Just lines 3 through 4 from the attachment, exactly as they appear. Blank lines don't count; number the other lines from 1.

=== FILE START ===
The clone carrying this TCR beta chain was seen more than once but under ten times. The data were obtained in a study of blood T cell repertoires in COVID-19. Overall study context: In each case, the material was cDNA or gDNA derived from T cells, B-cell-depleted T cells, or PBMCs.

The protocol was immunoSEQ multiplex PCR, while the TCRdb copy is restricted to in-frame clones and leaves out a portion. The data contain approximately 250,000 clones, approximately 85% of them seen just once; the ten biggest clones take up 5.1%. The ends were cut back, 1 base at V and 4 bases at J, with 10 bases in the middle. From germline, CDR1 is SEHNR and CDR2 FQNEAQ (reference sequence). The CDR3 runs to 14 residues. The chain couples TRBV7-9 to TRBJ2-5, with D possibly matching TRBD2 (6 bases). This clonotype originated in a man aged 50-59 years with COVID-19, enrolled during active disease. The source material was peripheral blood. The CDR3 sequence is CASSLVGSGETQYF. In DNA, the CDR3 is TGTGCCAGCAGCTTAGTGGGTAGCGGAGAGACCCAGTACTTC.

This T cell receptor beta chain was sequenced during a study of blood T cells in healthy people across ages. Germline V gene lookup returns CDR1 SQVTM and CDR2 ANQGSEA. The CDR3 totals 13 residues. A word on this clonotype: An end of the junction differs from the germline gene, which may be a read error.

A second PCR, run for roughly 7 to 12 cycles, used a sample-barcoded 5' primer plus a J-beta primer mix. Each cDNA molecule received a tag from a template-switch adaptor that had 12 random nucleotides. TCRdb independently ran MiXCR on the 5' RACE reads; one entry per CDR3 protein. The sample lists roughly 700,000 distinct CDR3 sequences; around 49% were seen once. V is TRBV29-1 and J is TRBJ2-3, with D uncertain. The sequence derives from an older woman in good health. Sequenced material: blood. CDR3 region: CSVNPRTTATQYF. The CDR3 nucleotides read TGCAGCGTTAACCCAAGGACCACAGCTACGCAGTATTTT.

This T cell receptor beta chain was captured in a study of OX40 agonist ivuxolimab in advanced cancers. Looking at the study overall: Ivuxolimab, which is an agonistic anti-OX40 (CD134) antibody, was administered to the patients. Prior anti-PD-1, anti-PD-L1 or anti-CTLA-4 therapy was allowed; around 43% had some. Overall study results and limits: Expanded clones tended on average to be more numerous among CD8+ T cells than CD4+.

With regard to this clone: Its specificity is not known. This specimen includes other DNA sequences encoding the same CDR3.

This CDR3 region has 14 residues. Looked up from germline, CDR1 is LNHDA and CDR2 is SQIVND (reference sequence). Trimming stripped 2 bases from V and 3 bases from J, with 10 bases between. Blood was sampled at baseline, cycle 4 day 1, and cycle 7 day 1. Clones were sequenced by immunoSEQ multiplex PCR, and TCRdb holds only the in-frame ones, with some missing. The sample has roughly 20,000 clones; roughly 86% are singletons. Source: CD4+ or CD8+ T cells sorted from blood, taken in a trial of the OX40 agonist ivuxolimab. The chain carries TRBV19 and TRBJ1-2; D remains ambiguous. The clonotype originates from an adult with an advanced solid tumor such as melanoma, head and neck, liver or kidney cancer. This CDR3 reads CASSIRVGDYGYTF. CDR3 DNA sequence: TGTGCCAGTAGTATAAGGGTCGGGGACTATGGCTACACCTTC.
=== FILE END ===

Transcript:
This T cell receptor beta chain was sequenced during a study of blood T cells in healthy people across ages. Germline V gene lookup returns CDR1 SQVTM and CDR2 ANQGSEA. The CDR3 totals 13 residues. A word on this clonotype: An end of the junction differs from the germline gene, which may be a read error.

A second PCR, run for roughly 7 to 12 cycles, used a sample-barcoded 5' primer plus a J-beta primer mix. Each cDNA molecule received a tag from a template-switch adaptor that had 12 random nucleotides. TCRdb independently ran MiXCR on the 5' RACE reads; one entry per CDR3 protein. The sample lists roughly 700,000 distinct CDR3 sequences; around 49% were seen once. V is TRBV29-1 and J is TRBJ2-3, with D uncertain. The sequence derives from an older woman in good health. Sequenced material: blood. CDR3 region: CSVNPRTTATQYF. The CDR3 nucleotides read TGCAGCGTTAACCCAAGGACCACAGCTACGCAGTATTTT.